The whole tenor of James's treatment of his parliament
justifies the remark of Wilson, who was a contemporary
and dispassionate historian, " that the king required
none of their advice, he wanted only their money t.'*
Archbishop Usher affords similar testimony ; for, when
he was selected by the House of Commons to preach
before them, the king told him " he had an unruly flock
to look unto next Sunday," and concluded some good
hints as to the subjects the bishop might enforce in his

* James was lavish of honours as well as of money, and the former
were dispensed so plentifully as gifts as well as bargains, that a pasqui-
nade was exhibited at St. Paul's Cross, announcing that a system of
mnemonics had been discovered, which would assist the memory " to a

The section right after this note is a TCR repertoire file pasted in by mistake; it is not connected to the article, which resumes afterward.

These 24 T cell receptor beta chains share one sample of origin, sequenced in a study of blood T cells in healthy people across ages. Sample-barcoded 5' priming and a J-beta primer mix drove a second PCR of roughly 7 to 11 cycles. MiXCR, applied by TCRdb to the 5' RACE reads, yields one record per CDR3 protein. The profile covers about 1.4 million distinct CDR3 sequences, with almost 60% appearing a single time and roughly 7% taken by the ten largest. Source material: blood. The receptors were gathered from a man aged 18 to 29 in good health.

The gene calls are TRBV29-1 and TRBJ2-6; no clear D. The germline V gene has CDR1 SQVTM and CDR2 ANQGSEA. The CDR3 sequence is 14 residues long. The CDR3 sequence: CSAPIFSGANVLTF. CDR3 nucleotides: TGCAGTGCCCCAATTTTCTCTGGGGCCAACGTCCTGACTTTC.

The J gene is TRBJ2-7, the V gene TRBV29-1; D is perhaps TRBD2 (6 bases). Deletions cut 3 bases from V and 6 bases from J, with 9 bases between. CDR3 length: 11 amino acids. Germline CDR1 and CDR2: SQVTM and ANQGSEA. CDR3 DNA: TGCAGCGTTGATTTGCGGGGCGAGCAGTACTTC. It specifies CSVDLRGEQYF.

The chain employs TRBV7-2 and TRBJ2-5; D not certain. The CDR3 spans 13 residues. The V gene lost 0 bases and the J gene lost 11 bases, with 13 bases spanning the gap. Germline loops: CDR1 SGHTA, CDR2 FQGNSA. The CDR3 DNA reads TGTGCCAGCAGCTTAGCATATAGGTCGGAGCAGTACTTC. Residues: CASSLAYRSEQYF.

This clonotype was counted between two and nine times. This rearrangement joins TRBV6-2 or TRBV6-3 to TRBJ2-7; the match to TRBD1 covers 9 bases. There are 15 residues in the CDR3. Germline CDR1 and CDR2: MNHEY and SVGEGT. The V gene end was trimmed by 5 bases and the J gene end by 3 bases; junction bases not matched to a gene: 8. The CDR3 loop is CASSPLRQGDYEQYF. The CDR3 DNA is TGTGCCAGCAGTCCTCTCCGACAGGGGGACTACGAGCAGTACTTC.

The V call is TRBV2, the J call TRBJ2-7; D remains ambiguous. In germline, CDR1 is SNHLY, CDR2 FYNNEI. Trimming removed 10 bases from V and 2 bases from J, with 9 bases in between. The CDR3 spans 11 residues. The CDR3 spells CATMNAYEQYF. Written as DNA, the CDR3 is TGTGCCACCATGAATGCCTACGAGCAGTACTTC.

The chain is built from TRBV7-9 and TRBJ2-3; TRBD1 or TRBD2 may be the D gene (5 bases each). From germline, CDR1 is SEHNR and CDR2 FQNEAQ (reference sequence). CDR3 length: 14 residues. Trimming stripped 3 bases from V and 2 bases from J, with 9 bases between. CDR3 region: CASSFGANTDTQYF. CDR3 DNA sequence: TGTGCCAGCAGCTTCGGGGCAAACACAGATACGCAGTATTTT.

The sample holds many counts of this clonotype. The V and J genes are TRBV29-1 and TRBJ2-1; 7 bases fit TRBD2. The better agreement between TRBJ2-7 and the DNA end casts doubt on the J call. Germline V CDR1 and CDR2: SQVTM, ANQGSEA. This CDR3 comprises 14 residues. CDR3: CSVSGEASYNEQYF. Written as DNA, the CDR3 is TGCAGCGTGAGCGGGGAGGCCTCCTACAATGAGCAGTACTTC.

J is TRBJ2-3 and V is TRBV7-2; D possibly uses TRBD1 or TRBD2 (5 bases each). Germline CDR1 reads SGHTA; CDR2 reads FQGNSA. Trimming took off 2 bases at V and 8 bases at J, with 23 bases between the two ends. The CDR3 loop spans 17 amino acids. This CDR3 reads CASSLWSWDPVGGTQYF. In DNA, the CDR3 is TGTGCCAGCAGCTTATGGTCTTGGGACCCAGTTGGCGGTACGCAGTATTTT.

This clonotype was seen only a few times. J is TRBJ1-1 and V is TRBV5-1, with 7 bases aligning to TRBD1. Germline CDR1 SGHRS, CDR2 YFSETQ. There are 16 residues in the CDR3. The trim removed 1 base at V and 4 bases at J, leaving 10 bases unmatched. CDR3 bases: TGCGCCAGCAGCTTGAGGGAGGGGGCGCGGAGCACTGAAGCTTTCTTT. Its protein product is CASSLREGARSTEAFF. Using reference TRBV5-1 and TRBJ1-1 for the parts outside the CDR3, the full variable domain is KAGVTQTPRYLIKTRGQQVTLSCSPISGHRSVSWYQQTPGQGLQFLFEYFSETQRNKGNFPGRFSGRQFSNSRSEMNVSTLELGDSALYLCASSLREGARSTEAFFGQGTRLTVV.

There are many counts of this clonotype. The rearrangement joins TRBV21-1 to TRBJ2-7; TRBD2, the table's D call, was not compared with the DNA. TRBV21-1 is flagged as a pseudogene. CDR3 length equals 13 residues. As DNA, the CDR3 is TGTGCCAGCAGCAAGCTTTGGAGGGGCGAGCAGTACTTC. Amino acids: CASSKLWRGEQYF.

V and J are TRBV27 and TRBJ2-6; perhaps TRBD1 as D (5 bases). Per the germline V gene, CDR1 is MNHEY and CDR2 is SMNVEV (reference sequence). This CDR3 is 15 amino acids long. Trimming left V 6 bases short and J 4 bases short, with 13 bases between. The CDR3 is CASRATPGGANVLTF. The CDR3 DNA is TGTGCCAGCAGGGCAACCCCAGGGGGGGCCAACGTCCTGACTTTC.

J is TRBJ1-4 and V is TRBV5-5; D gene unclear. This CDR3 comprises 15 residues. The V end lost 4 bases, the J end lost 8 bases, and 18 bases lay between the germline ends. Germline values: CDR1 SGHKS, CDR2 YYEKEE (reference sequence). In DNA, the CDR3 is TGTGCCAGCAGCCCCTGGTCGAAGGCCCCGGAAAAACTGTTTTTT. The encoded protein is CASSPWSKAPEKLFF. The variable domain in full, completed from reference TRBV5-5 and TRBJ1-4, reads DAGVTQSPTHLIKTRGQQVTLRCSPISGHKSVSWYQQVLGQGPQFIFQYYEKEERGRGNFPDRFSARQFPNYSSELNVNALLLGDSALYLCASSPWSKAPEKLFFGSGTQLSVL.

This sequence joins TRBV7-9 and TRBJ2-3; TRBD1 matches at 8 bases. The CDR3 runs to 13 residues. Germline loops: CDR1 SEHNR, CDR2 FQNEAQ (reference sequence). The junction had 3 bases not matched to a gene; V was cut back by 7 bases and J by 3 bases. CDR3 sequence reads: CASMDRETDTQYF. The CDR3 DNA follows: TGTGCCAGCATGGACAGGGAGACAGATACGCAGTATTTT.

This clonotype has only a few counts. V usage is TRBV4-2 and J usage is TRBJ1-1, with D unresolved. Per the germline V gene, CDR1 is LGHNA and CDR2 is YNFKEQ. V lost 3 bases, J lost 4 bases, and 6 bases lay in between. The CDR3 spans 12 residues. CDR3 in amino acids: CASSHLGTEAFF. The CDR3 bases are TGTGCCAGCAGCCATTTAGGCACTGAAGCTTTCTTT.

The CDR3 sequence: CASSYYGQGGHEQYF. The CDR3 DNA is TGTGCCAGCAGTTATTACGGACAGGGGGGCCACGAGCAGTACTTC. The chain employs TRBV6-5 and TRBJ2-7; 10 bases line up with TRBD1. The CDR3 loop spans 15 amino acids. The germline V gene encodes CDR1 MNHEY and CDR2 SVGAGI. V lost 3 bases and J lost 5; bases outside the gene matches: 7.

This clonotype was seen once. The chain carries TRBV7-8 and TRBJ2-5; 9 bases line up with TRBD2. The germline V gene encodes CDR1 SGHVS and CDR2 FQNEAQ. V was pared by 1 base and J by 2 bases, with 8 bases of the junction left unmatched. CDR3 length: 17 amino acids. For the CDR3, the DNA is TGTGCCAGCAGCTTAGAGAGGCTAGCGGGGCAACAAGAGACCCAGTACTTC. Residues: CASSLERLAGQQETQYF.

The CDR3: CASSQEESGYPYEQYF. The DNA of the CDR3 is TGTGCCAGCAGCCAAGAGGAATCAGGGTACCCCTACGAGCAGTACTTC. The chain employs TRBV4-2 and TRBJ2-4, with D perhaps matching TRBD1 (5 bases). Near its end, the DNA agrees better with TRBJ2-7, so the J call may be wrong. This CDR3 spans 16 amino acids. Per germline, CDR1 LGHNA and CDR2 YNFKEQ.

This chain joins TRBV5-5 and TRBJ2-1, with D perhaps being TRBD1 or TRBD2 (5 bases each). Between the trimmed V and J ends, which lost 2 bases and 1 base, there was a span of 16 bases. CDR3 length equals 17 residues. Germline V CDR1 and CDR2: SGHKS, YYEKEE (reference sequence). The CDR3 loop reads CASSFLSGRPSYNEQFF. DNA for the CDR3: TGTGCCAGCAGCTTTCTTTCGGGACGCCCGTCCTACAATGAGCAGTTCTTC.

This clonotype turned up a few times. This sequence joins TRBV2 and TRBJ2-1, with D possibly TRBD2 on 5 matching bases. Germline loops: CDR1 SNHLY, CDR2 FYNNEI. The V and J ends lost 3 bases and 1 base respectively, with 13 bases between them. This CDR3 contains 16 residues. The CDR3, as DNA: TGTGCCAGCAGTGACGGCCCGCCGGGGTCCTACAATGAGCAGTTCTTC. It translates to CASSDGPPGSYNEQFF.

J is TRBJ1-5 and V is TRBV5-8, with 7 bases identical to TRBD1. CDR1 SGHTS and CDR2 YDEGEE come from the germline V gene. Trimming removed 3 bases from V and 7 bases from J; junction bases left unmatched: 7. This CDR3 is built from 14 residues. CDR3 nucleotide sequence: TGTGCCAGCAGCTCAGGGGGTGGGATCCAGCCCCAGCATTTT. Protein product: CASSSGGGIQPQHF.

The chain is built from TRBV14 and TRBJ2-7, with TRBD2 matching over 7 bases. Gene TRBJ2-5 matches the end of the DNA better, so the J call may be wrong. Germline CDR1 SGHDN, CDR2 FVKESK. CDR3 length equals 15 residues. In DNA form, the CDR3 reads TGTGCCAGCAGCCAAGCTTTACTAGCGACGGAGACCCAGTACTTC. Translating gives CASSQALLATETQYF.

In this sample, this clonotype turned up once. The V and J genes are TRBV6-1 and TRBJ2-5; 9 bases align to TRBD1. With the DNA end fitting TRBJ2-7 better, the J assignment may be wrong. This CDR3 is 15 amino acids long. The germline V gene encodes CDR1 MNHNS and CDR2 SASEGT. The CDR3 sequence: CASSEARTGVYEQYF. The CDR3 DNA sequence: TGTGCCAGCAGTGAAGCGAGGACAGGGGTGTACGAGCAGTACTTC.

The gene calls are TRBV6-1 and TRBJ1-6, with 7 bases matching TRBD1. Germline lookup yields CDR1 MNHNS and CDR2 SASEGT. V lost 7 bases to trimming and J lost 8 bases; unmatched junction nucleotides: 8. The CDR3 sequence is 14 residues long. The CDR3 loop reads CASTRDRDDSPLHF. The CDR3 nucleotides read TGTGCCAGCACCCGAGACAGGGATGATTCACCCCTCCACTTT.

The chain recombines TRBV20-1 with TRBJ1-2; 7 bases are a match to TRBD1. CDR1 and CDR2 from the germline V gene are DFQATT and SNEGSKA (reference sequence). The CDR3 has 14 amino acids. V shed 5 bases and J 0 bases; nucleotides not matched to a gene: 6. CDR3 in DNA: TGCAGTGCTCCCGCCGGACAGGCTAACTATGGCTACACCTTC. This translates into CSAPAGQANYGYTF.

competent knowledge of the names of the nobility." This prostitution
of noble distinctions was deprecated in a more serious remonstrance,
addressed to the king by thirty-three English peers.— (Wilson's James
the First, 7—187.

t Ibid. 177.


discourse, by telling him to remind them JSis dat qui cito
dat*. Waller also related a curious conversation, that
occurred in his presence, which is illustrative of the court
feeling upon the point. James was at dinner, whilst
Dr. Neale, the Bishop of Durham, and Selden's friend
Dr. Andrews, the Bishop of Winchester, stood behind his
chair. " My lords," said the king, " cannot I take my
subjects' money when I want it, without all this forma-
lity in parliament?" The sycophantic Neale replied,
" God forbid. Sir, but you should; you are the breath of